Isaacson in New York City, 2012
|Chair of the Broadcasting Board of Governors|
July 2, 2010 – January 27, 2012
|Preceded by||James K. Glassman|
|Succeeded by||Jeff Shell|
|Born||May 20, 1952|
New Orleans, Louisiana, U.S.
|Spouse(s)||Cathy Wright Isaacson|
|Parents||Betsy and Irwin Isaacson|
|Residence||New Orleans, Louisiana|
|Alma mater||Harvard University|
Pembroke College, Oxford
|Awards||Benjamin Franklin Medal (Royal Society of Arts) (2013)|
The Nichols-Chancellor's Medal (2015)
Walter Isaacson (born May 20, 1952) is an American writer and journalist. He is the University Professor of History at Tulane University. He has been the President and CEO of the Aspen Institute, a nonpartisan educational and policy studies organization based in Washington, D.C., chairman and CEO of CNN and Managing Editor of Time. He has written biographies of Leonardo da Vinci, Steve Jobs, Benjamin Franklin, Albert Einstein, and Henry Kissinger.
Early life and education
Isaacson was born in New Orleans, Louisiana, the son of Irwin and Betty Lee (Seff) Isaacson. His father was a "kindly Jewish distracted humanist engineer with a reverence for science" and his mother was a real estate broker. Isaacson attended New Orleans' Isidore Newman School, where he was Student Body President. He attended Deep Springs College for the Telluride Association Summer Program (TASP) before graduating from Harvard University in 1974, where he majored in History and Literature. At Harvard, Isaacson was the president of the Signet Society, member of the Harvard Lampoon, and resident of Lowell House. He later attended the University of Oxford as a Rhodes scholar at Pembroke College, where he studied Philosophy, Politics, and Economics (PPE) and graduated with First-Class Honours.
Isaacson began his career in journalism at The Sunday Times of London, followed by a position with the New Orleans Times-Picayune. He joined Time magazine in 1978, serving as the magazine's political correspondent, national editor, and editor of new media before becoming the magazine's 14th editor in 1996.
Isaacson became chairman and CEO of CNN in July 2001, replacing Tom Johnson, and only two months later guided CNN through the events of 9/11. Shortly after his appointment at CNN, Isaacson attracted attention for seeking the views of Republican Party leaders on Capitol Hill regarding criticisms that CNN broadcast content that was unfair to Republicans or conservatives. He was quoted in Roll Call magazine as saying: "I was trying to reach out to a lot of Republicans who feel that CNN has not been as open to covering Republicans, and I wanted to hear their concerns." The CEO's conduct was criticized by the Fairness & Accuracy In Reporting (FAIR) organization, which said that Isaacson's "pandering" behavior was endowing conservative politicians with power over CNN.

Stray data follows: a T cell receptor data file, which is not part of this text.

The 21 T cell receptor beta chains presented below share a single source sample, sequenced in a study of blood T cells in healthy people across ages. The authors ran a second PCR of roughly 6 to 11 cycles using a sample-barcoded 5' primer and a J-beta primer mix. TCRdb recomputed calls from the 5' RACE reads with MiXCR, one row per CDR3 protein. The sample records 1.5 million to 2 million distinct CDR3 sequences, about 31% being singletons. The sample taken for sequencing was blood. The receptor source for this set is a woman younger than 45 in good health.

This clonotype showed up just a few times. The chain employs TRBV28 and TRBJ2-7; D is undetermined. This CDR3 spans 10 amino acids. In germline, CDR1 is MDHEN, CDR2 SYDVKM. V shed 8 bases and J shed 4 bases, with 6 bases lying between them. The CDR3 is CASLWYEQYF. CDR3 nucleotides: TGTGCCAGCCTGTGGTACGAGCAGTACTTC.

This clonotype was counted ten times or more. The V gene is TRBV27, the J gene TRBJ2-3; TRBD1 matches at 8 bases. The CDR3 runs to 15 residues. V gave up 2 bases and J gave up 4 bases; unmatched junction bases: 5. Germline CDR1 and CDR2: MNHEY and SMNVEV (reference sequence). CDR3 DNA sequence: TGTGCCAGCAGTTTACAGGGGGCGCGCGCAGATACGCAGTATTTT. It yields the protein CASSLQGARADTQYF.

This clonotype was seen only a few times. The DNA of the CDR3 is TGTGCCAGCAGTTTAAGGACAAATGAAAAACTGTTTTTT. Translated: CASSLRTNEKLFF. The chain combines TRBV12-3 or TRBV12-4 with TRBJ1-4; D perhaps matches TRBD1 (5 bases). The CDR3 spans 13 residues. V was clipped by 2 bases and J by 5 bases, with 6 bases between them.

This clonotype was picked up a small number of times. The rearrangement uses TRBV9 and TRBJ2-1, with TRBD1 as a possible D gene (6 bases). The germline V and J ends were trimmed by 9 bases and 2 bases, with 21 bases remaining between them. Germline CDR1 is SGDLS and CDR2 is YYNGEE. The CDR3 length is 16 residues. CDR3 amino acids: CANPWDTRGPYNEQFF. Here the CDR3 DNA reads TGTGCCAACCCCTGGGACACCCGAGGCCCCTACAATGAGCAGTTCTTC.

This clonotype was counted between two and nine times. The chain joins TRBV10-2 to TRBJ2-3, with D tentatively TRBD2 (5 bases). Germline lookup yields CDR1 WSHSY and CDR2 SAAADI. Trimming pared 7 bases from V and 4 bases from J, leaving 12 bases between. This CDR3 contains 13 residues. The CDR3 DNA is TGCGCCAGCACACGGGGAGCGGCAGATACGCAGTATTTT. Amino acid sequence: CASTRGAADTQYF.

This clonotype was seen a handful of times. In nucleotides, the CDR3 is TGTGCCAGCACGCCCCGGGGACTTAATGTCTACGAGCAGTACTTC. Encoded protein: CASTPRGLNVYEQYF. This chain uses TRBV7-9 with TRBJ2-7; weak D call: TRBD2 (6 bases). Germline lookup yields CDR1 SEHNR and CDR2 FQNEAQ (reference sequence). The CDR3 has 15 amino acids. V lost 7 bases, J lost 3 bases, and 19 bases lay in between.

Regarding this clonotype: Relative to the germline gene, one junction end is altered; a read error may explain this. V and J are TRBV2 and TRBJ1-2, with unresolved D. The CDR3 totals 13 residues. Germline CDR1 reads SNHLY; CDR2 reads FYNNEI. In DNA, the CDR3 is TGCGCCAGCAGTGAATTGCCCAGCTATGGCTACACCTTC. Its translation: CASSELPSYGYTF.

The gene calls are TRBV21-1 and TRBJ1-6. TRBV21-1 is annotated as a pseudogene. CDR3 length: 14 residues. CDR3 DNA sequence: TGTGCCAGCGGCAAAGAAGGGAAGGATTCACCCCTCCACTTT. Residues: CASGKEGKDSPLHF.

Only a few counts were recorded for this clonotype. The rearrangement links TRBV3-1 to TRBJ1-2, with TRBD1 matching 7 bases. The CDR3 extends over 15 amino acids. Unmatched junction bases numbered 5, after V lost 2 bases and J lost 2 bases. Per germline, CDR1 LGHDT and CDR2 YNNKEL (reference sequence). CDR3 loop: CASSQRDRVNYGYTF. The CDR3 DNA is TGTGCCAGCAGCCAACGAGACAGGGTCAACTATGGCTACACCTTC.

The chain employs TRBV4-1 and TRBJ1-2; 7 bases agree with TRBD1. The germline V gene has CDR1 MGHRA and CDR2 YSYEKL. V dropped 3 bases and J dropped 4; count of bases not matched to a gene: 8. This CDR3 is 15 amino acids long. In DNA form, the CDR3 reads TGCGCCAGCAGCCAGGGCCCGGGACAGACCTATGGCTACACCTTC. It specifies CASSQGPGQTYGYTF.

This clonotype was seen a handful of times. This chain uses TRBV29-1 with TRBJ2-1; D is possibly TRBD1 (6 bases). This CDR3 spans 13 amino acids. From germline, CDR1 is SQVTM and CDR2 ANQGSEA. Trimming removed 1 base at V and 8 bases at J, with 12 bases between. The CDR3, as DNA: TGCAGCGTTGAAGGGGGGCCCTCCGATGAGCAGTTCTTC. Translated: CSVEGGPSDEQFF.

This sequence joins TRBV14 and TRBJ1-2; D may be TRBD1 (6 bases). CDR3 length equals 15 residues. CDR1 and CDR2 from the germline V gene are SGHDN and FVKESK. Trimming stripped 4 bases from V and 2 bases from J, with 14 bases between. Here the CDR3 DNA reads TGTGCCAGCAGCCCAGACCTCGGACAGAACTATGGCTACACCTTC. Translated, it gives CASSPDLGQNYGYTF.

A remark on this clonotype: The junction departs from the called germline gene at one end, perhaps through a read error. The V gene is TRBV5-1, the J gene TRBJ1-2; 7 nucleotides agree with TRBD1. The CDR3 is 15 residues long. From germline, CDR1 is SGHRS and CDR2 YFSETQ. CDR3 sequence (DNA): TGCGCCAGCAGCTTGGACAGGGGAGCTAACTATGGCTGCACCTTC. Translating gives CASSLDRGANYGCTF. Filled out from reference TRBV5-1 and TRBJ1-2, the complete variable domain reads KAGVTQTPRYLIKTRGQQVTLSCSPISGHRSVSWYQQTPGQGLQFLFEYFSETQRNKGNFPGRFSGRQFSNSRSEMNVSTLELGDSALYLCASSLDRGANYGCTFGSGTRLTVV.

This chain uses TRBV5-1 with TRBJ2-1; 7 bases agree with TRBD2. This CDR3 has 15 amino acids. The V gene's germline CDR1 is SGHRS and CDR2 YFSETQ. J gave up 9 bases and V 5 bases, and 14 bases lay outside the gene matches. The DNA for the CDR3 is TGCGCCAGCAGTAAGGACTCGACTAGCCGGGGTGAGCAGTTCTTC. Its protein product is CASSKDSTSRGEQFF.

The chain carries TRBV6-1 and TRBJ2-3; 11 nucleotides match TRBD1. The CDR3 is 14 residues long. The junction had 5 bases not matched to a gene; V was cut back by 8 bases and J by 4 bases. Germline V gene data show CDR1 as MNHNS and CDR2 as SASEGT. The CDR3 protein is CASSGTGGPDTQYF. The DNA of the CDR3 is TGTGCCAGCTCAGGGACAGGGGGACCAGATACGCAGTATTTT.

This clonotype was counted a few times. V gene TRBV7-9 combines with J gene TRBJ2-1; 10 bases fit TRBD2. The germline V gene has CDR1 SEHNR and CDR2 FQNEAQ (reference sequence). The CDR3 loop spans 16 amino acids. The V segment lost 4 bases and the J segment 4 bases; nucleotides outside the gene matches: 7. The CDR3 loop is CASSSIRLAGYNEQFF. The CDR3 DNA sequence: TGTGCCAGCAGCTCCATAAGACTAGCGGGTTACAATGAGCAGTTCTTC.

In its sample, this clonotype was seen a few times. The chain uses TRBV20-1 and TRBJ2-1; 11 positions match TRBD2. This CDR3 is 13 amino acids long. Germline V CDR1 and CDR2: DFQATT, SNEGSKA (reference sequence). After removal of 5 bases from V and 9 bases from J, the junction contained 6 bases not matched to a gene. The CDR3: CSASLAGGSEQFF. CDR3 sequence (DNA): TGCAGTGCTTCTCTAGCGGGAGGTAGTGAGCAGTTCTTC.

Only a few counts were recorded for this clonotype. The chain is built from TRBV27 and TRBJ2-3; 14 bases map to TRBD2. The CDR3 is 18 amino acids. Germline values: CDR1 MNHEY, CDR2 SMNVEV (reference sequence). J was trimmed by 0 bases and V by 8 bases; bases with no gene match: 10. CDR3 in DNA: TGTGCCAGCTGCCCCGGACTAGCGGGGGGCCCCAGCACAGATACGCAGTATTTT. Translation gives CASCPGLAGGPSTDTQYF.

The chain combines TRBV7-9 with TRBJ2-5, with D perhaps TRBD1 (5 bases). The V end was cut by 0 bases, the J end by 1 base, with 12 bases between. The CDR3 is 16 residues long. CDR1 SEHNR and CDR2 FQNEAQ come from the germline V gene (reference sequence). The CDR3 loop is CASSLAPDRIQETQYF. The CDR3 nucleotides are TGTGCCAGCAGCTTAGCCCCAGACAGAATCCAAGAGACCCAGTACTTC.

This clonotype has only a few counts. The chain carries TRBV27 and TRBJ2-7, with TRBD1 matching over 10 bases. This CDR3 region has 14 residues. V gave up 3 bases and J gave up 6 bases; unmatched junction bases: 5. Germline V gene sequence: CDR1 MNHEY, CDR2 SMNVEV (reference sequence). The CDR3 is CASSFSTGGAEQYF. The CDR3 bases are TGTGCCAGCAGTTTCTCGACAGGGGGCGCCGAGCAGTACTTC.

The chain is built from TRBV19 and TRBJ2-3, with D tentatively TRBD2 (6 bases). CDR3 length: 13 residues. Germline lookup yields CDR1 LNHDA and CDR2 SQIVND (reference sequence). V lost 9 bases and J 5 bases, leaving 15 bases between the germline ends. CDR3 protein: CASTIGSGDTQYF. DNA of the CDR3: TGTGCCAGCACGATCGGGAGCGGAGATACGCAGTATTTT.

Isaacson served as the president and CEO of the Aspen Institute from 2003 until 2018, when he announced that he would step down to become a professor of history at Tulane University and an advisory partner at the New York City financial services firm Perella Weinberg Partners. In November 2017, the Aspen Institute named Dan Porterfield, the president of Franklin and Marshall College, as Isaacson's successor.
In March 2017, Isaacson launched a podcast with Dell Technologies called Trailblazers, which focuses on technology's effects on business. In 2018, Isaacson was named as a cohost of "Amanpour & Company," a new show on PBS and CNN that replaced "The Charlie Rose Show."
Isaacson is the author of American Sketches (2009), Einstein: His Life and Universe (2007), Benjamin Franklin: An American Life (2003) and Kissinger: A Biography (1992). He is the co-author, with Evan Thomas, of The Wise Men: Six Friends and the World They Made (1986).
On October 24, 2011, Steve Jobs, Isaacson's authorized biography of Apple Computer's Jobs, was published by Simon & Schuster, only several weeks after Jobs' death. It became an international best-seller, breaking all records for sales of a biography. The book was based on over forty interviews with Jobs over a two-year period up until shortly before his death, and on conversations with friends, family members, and business rivals of the entrepreneur.
In October 2014, Isaacson published The Innovators: How a Group of Inventors, Hackers, Geniuses, and Geeks Created the Digital Revolution, which explores the history of the key technological innovations that are prominent in the digital revolution, most notably the parallel developments of the computer and the Internet. It became a New York Times bestseller. Writing for the New York Times, Janet Maslin described the author as "a kindred spirit to the visionaries and enthusiasts" who Isaacson wrote about.
His biography of Leonardo da Vinci was published on October 17, 2017, to positive reviews from critics. In August 2017, Paramount Pictures won a bidding war against Universal Pictures for the rights to adapt Isaacson's biography of da Vinci. The studio bought the rights under its deal with Leonardo DiCaprio's Appian Way Productions, which said that it planned to produce the film with DiCaprio as the star. Screenwriter John Logan (The Aviator, Gladiator) has been tapped to pen the script.
In October 2005, Louisiana Governor Kathleen Blanco appointed Isaacson vice chairman of the Louisiana Recovery Authority, a board that oversaw spending on the recovery from Hurricane Katrina. In December 2007, he was appointed by President George W. Bush to the chairman of the U.S.-Palestinian Partnership, which seeks to create economic and educational opportunities in the Palestinian territories. Secretary of State Hillary Clinton appointed him vice-chair of the Partners for a New Beginning, which encourages private-sector investments and partnerships in the Muslim world.
He also served as the co-chair of the U.S.-Vietnamese Dialogue on Agent Orange, which in January 2008 announced completion of a project to contain the dioxin left behind by the U.S. at the Da Nang air base and plans to build health centers and a dioxin laboratory in the affected regions. In 2009, he was appointed by President Obama to be Chairman of the Broadcasting Board of Governors, which runs Voice of America, Radio Free Europe, and the other international broadcasts of the U.S. government; he served until January 2012. In 2014, he was appointed by New Orleans Mayor Mitch Landrieu to be the co-chair of the New Orleans Tricentennial Commission, which is planning the city's 300th-anniversary commemoration in 2018. In 2015, he was appointed to the board of My Brother's Keeper Alliance, which seeks to carry out President Obama's anti-poverty and youth opportunity initiatives. In 2016, he was appointed by Mayor Mitch Landrieu and confirmed by the City Council to be a member of the New Orleans City Planning Commission. He is a member of the U.S. Department of Defense Innovation Advisory Board. In 2018, he was appointed by New Orleans mayor-elect LaToya Cantrell to be co-chair of her transition team.